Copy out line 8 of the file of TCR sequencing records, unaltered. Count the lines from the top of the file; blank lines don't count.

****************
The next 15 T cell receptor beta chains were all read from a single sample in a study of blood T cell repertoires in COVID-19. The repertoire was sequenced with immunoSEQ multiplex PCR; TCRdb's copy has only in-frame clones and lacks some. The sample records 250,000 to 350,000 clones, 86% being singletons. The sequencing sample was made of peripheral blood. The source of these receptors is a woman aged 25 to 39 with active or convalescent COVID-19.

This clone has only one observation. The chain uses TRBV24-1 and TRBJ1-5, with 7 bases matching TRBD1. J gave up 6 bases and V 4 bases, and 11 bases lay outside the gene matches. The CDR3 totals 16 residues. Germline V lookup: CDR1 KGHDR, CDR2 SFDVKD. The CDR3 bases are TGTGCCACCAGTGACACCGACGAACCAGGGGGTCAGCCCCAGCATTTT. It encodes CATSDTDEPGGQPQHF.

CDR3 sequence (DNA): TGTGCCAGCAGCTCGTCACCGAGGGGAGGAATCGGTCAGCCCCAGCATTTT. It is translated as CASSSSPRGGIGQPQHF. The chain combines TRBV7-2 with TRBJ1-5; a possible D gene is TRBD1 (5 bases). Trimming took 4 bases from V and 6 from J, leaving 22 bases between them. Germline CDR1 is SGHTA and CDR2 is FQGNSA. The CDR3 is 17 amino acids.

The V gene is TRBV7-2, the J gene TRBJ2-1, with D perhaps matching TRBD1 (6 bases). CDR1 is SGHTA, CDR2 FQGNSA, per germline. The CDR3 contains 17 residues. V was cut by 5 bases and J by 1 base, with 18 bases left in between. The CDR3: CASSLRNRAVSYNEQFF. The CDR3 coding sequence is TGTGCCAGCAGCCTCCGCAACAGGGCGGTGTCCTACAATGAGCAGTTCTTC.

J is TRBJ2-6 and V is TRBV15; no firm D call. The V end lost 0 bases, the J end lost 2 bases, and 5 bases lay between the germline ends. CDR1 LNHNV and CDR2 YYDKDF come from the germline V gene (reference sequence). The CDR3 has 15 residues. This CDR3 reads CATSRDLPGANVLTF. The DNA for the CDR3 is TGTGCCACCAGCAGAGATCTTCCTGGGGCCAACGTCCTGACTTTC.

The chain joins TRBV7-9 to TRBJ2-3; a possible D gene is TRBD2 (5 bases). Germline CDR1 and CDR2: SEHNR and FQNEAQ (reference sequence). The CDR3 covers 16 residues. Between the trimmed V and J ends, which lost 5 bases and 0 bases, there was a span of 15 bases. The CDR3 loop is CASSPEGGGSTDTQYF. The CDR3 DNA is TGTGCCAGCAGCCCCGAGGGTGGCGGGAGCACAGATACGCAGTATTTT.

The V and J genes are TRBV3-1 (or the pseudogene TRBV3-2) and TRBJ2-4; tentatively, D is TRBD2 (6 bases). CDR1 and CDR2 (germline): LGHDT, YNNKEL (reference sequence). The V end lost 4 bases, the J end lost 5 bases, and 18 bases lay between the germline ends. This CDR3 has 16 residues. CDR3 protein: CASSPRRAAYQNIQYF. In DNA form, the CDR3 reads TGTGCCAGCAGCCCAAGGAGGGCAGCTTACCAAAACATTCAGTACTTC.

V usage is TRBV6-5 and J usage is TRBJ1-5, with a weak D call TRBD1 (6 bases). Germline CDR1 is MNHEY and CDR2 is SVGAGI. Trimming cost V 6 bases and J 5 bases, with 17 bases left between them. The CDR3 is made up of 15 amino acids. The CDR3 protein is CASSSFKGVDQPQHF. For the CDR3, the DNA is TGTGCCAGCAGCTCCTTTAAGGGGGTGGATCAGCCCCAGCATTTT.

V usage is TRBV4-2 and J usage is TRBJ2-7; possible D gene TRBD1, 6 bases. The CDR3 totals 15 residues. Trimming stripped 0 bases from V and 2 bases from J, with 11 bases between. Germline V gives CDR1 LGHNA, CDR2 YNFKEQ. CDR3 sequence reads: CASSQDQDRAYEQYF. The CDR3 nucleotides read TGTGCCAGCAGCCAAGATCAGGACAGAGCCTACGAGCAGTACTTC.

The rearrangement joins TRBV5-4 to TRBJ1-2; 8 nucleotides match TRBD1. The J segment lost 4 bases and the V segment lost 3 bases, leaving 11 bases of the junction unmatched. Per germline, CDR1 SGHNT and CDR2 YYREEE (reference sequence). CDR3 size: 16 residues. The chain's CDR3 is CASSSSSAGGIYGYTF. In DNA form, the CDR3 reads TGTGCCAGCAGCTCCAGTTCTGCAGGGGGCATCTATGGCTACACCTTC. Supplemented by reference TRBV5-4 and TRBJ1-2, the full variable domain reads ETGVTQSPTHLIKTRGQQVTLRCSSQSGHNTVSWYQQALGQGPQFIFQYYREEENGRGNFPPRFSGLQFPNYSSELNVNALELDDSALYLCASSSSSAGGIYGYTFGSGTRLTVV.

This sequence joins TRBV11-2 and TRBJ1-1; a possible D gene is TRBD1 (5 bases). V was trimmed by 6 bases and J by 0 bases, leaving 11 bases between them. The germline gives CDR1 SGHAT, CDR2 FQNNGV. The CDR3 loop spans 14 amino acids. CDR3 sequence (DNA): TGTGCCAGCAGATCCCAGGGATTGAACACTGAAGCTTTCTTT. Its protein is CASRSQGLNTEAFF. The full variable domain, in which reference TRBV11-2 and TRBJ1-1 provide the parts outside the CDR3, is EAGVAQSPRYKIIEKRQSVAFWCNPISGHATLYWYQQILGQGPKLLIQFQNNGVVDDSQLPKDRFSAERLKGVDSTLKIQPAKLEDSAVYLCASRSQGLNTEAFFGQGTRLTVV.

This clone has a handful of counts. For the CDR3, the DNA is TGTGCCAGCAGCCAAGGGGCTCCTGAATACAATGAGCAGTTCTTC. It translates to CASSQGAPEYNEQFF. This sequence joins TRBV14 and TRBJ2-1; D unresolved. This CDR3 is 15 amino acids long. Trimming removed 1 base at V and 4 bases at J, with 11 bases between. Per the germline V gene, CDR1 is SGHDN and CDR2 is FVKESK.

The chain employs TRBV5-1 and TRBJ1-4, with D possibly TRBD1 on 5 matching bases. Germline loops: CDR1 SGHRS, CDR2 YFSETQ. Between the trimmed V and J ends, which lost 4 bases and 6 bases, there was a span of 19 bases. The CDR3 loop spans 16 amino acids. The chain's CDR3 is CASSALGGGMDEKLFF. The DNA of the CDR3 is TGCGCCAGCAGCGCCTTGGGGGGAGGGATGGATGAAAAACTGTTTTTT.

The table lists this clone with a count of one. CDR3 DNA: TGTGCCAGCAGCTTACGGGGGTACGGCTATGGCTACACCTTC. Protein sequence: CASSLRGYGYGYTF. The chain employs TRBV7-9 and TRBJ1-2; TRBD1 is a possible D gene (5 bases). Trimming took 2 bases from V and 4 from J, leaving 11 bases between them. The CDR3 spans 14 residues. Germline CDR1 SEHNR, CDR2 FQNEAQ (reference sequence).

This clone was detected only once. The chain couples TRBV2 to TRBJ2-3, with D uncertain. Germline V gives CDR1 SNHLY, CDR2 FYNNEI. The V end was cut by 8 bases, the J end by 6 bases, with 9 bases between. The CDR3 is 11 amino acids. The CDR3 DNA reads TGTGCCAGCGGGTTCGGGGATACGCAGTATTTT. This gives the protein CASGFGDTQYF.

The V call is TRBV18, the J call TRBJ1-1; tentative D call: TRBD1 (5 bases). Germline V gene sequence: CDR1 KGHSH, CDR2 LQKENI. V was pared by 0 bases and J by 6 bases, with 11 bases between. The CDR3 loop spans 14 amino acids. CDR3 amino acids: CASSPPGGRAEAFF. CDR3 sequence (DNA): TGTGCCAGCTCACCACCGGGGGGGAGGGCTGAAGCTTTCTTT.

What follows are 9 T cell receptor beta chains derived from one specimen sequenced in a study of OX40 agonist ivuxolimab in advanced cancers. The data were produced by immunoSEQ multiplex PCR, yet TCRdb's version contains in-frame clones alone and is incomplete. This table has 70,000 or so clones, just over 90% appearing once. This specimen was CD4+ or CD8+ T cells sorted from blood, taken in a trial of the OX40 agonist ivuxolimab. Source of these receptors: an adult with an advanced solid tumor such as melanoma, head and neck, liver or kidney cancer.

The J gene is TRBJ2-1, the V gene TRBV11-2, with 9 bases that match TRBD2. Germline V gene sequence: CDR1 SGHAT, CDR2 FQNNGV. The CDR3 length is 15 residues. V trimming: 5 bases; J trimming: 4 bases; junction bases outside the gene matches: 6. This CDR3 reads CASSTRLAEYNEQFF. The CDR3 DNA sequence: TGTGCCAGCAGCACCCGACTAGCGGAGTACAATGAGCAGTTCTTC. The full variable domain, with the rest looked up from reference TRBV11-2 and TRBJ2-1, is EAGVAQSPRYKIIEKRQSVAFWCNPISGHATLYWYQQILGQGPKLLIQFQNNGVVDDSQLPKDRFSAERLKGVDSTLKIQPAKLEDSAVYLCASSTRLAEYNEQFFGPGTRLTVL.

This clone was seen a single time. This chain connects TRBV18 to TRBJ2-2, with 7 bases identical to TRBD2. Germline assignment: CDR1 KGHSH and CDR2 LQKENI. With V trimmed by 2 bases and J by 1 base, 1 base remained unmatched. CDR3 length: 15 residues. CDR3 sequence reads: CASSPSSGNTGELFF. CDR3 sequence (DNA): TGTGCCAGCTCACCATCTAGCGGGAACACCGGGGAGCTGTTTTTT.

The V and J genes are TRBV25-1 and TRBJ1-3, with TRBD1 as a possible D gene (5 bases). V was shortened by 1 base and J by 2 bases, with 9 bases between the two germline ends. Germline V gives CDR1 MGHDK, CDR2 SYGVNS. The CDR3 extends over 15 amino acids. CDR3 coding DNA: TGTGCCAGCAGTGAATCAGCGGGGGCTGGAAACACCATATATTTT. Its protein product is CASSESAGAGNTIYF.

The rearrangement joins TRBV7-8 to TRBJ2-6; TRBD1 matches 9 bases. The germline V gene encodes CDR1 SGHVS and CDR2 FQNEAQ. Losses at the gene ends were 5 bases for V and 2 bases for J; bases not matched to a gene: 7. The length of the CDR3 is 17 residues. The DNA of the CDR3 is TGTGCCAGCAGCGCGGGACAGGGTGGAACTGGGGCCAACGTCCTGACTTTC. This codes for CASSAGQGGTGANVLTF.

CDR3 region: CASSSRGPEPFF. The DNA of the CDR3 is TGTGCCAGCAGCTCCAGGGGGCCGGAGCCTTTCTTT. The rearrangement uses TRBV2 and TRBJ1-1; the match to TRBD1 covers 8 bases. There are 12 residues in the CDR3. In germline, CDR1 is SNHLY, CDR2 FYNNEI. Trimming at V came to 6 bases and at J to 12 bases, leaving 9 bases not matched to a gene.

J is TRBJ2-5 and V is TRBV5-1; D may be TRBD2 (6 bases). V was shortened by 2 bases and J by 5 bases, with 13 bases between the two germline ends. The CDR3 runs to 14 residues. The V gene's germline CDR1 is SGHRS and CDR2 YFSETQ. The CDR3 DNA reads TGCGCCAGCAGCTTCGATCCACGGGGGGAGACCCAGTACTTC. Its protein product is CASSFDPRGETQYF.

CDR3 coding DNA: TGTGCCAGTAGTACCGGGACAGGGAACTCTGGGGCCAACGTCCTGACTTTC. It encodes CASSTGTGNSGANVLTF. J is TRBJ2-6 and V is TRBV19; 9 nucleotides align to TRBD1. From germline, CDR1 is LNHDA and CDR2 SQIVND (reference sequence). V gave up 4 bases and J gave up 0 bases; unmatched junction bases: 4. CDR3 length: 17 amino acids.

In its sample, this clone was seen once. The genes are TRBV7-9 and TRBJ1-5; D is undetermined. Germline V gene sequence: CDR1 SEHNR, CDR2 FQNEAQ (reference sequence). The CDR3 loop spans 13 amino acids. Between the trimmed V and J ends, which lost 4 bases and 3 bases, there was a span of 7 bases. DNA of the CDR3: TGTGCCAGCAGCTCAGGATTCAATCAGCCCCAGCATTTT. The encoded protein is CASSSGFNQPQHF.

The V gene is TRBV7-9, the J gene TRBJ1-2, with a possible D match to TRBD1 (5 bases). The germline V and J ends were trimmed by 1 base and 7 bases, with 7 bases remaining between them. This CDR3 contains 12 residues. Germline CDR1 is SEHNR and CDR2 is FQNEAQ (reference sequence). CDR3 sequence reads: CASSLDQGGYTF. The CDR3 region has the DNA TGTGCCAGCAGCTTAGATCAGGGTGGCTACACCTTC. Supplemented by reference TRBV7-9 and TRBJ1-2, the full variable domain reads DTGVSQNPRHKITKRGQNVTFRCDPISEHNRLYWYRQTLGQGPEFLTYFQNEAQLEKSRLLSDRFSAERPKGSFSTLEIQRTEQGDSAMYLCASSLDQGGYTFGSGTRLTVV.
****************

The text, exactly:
V usage is TRBV6-5 and J usage is TRBJ1-5, with a weak D call TRBD1 (6 bases). Germline CDR1 is MNHEY and CDR2 is SVGAGI. Trimming cost V 6 bases and J 5 bases, with 17 bases left between them. The CDR3 is made up of 15 amino acids. The CDR3 protein is CASSSFKGVDQPQHF. For the CDR3, the DNA is TGTGCCAGCAGCTCCTTTAAGGGGGTGGATCAGCCCCAGCATTTT.